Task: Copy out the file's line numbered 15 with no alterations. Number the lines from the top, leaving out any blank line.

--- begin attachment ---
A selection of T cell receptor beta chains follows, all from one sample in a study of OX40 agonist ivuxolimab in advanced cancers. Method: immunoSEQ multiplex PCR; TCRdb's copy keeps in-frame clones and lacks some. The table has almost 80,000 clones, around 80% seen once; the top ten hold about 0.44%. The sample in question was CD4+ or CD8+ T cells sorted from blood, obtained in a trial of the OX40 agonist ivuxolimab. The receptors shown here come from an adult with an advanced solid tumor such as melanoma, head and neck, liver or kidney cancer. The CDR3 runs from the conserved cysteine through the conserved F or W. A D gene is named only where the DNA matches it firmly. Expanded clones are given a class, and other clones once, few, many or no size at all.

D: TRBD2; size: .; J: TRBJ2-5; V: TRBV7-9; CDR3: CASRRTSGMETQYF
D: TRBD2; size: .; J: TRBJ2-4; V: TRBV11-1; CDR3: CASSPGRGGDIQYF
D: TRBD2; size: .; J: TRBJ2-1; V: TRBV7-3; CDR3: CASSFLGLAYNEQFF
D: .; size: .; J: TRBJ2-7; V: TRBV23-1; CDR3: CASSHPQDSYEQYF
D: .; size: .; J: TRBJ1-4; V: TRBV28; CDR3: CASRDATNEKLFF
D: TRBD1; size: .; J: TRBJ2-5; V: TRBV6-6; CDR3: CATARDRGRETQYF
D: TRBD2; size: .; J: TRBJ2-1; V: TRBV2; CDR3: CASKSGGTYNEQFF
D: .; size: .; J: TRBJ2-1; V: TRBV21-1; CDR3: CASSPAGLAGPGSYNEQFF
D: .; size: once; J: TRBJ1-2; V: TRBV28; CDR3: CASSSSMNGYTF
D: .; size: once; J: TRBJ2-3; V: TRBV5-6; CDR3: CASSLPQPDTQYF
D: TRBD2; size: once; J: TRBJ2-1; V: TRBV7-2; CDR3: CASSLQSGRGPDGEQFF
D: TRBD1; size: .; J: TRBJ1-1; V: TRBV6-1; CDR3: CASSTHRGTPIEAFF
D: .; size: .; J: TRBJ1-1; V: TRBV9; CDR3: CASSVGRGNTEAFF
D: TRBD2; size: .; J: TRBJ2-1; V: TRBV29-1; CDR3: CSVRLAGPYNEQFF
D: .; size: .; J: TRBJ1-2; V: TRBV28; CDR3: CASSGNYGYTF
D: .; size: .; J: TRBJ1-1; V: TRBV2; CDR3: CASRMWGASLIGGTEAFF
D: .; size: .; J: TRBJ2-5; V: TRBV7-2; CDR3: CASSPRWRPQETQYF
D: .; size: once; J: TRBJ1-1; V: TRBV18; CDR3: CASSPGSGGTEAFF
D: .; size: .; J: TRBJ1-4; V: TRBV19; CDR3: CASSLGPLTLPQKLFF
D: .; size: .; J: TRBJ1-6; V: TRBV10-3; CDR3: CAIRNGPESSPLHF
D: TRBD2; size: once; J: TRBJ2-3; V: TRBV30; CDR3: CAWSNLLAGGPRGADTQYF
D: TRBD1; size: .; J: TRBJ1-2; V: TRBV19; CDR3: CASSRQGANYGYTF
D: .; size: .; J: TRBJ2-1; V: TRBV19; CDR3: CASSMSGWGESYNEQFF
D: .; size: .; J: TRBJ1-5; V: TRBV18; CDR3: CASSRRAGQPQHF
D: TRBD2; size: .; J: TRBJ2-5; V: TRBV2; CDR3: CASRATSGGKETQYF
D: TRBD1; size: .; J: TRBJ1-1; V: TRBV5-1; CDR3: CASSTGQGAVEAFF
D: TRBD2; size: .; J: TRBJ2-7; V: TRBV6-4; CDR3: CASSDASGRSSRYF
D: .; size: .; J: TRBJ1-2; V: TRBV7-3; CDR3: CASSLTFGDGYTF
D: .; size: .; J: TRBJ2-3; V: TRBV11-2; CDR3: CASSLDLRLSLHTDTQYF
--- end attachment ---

D: TRBD2; size: .; J: TRBJ2-1; V: TRBV29-1; CDR3: CSVRLAGPYNEQFF